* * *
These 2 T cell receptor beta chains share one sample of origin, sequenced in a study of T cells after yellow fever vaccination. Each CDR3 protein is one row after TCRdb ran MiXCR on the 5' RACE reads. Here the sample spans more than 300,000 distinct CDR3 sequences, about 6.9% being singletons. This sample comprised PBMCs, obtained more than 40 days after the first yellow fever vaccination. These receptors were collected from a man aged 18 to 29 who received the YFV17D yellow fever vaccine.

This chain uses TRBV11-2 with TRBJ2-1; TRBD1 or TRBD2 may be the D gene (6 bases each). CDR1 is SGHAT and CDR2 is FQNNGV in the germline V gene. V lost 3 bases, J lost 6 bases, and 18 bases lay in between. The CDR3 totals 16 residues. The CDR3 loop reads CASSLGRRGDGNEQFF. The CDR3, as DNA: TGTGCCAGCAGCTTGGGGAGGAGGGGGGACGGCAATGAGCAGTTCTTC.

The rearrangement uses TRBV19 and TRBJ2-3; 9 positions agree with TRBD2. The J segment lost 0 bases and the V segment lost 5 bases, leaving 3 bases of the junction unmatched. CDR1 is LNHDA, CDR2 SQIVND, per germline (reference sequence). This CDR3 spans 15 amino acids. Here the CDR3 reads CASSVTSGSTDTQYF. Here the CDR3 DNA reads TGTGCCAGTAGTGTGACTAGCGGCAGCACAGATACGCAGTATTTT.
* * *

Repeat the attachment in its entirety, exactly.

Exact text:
These 2 T cell receptor beta chains share one sample of origin, sequenced in a study of T cells after yellow fever vaccination. Each CDR3 protein is one row after TCRdb ran MiXCR on the 5' RACE reads. Here the sample spans more than 300,000 distinct CDR3 sequences, about 6.9% being singletons. This sample comprised PBMCs, obtained more than 40 days after the first yellow fever vaccination. These receptors were collected from a man aged 18 to 29 who received the YFV17D yellow fever vaccine.

This chain uses TRBV11-2 with TRBJ2-1; TRBD1 or TRBD2 may be the D gene (6 bases each). CDR1 is SGHAT and CDR2 is FQNNGV in the germline V gene. V lost 3 bases, J lost 6 bases, and 18 bases lay in between. The CDR3 totals 16 residues. The CDR3 loop reads CASSLGRRGDGNEQFF. The CDR3, as DNA: TGTGCCAGCAGCTTGGGGAGGAGGGGGGACGGCAATGAGCAGTTCTTC.

The rearrangement uses TRBV19 and TRBJ2-3; 9 positions agree with TRBD2. The J segment lost 0 bases and the V segment lost 5 bases, leaving 3 bases of the junction unmatched. CDR1 is LNHDA, CDR2 SQIVND, per germline (reference sequence). This CDR3 spans 15 amino acids. Here the CDR3 reads CASSVTSGSTDTQYF. Here the CDR3 DNA reads TGTGCCAGTAGTGTGACTAGCGGCAGCACAGATACGCAGTATTTT.